Great to drive and beautiful to behold, Mazda’s updated three-row favors fun over functionality.
– San Francisco, California
Literally and figuratively, the new Mazda CX-9 is just a big Mazda3. No foolin’ – the seven-passenger crossover actually shares a platform with the smaller compact hatch (modular architecture for the win). In a more abstract sense, the CX-9 follows in the same philosophical footsteps as the 3. Mazda isn’t trying to outdo itself here; the company is following through on its reputation for making cars that look good and drive even better. If you like what Mazda’s up to these days, the CX-9 should certainly pique your interest.
It’ll at least catch your eye, anyway, with a strong styling statement that’s bolder and sharper than anything else in the three-row crossover class. With the rest of the segment, you see design elements of the usual subjects across a wide variety of offerings – Ford Explorer cues here, Honda Pilot attributes there. But comparing the CX-9 to other crossovers turns up names like Porsche Macan and Jaguar F-Pace. That alone is quite the compliment, but it makes a bigger splash when something this attractive shows up in a set of generic-ish two-box shapes.
Comparing the CX-9’s styling to other crossovers turns up names like Porsche Macan and Jaguar F-Pace.
Across all segments, Mazda’s known for making the driver’s car of the bunch, and that same story stands true with the CX-9. Only one engine is available: a brand-new, turbocharged, 2.5-liter inline-four, good for 250 horsepower and 310 pound-feet of torque, mated to a six-speed automatic transmission. That's less horsepower than most of the other engines in the three-row V6 crossover set, but far more torque. Fuel economy is similar or better than everything else in the class, at 22 miles per gallon city and 28 mpg highway ratings (for the front-drive model – all-wheel drive knocks each number down by one). For comparison’s sake, the most efficient Honda Pilot tops out at 20/27 mpg city/highway (thanks to cylinder deactivation technology – something Mazda’s I4 doesn’t need), and a 2.3-liter turbo Ford Explorer nets 19/28.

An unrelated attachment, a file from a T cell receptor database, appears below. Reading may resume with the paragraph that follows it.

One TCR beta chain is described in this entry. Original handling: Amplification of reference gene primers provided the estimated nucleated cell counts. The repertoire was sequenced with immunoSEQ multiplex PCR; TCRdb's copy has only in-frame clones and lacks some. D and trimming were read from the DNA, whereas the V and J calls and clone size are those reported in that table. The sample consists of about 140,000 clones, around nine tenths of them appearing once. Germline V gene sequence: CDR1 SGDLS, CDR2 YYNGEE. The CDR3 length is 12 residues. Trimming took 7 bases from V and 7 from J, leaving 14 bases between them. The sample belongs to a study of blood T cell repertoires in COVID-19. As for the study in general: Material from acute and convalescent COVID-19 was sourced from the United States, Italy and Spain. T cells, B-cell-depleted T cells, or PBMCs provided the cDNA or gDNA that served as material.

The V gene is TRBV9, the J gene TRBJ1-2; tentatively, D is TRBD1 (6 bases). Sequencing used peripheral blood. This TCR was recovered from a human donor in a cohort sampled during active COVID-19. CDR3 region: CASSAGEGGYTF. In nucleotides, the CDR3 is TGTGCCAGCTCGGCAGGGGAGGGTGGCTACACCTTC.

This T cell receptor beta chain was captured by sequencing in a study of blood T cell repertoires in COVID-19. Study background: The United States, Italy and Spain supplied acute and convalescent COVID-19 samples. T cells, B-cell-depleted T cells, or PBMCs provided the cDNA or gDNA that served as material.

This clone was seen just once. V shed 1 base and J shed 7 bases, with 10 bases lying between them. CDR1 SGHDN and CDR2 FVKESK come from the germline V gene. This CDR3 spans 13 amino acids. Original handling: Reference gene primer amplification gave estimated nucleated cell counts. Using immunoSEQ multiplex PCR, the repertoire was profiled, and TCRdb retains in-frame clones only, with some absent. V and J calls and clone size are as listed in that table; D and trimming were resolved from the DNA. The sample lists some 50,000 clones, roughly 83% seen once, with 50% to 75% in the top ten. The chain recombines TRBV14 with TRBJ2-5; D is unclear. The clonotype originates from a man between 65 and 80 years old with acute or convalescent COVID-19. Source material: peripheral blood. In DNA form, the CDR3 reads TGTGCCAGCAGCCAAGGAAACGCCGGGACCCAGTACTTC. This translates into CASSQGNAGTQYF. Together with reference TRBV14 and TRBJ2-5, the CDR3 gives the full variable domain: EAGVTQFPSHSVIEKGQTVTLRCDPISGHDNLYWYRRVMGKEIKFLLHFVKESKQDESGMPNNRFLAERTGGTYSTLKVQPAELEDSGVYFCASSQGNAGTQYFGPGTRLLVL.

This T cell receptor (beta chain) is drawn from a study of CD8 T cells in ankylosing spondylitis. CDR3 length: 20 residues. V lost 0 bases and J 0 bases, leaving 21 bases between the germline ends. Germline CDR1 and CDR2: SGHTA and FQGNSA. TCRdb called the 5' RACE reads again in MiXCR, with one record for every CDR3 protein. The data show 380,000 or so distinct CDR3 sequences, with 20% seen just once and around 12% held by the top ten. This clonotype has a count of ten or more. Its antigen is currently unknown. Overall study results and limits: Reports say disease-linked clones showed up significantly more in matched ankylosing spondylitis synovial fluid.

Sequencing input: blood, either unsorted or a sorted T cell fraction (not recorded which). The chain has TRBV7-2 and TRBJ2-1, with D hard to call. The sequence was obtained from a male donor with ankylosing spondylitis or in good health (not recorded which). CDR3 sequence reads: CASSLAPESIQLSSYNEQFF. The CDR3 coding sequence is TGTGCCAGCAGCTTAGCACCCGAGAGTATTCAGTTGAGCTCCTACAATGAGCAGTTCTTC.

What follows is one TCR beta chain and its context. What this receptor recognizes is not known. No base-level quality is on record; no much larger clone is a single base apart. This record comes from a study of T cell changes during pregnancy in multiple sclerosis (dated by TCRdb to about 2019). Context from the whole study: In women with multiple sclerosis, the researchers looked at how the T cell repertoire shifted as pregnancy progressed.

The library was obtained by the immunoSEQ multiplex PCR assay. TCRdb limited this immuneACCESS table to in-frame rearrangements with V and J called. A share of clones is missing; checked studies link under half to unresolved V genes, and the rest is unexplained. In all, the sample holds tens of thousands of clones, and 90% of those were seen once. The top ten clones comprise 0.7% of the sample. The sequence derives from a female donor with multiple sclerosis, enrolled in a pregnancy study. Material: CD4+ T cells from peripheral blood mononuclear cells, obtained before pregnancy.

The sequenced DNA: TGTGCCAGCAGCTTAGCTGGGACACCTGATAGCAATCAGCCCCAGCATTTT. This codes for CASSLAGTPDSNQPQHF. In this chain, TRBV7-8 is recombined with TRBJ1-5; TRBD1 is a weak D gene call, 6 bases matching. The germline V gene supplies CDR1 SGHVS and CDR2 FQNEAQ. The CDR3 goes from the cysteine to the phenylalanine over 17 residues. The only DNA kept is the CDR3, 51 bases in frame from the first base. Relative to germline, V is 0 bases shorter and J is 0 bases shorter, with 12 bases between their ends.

Don’t let the figures fool you – there’s plenty of power on hand to move the 4,301-pound, AWD CX-9. Trim for trim, the CX-9 is anywhere from 258 to 269 pounds lighter than its predecessor, with 132 of those pounds taken right out of the nose (the 2.5T engine is a much more modern heart than the super-old 3.7-liter naturally aspirated V6). Running through the hills of downtown San Francisco, there’s enough grunt to move you up with a quickness, with only a touch of low-end turbo lag noticeable on these steep climbs. But out on the 101 freeway and iconic Pacific Coast Highway leading up toward Bodega Bay, the CX-9 is surefooted and powerful. The turbo engine never overwhelms you with its punch, and the transmission keeps the revs low, right around the 2,000-2,500 rpm sweet spot where peak torque is delivered.
To say it’s the best-driving mainstream three-row crossover is certainly accurate.
By the way, the ability to have the turbo motor hum along at the bottom of the rev range is why Mazda didn’t complicate the process by trying to develop or source a seven-, eight-, or even nine-speed transmission. The six-speed automatic shifts smoothly and quickly, keeps you in the power band, and still allows the CX-9 to return great fuel economy numbers.
Elsewhere in the driving department, the CX-9 impresses with a mix of crisp yet progressive steering, and a compliant yet taut chassis. Lessons learned from the rest of Mazda’s cars are present here in its largest offering, with a weighty steering feel that accurately communicates movements to the driver, and small amounts of roll baked into the experience that actually work with the way your eyes and head move while driving (yes, really). To say it’s the best-driving mainstream three-row crossover is certainly accurate.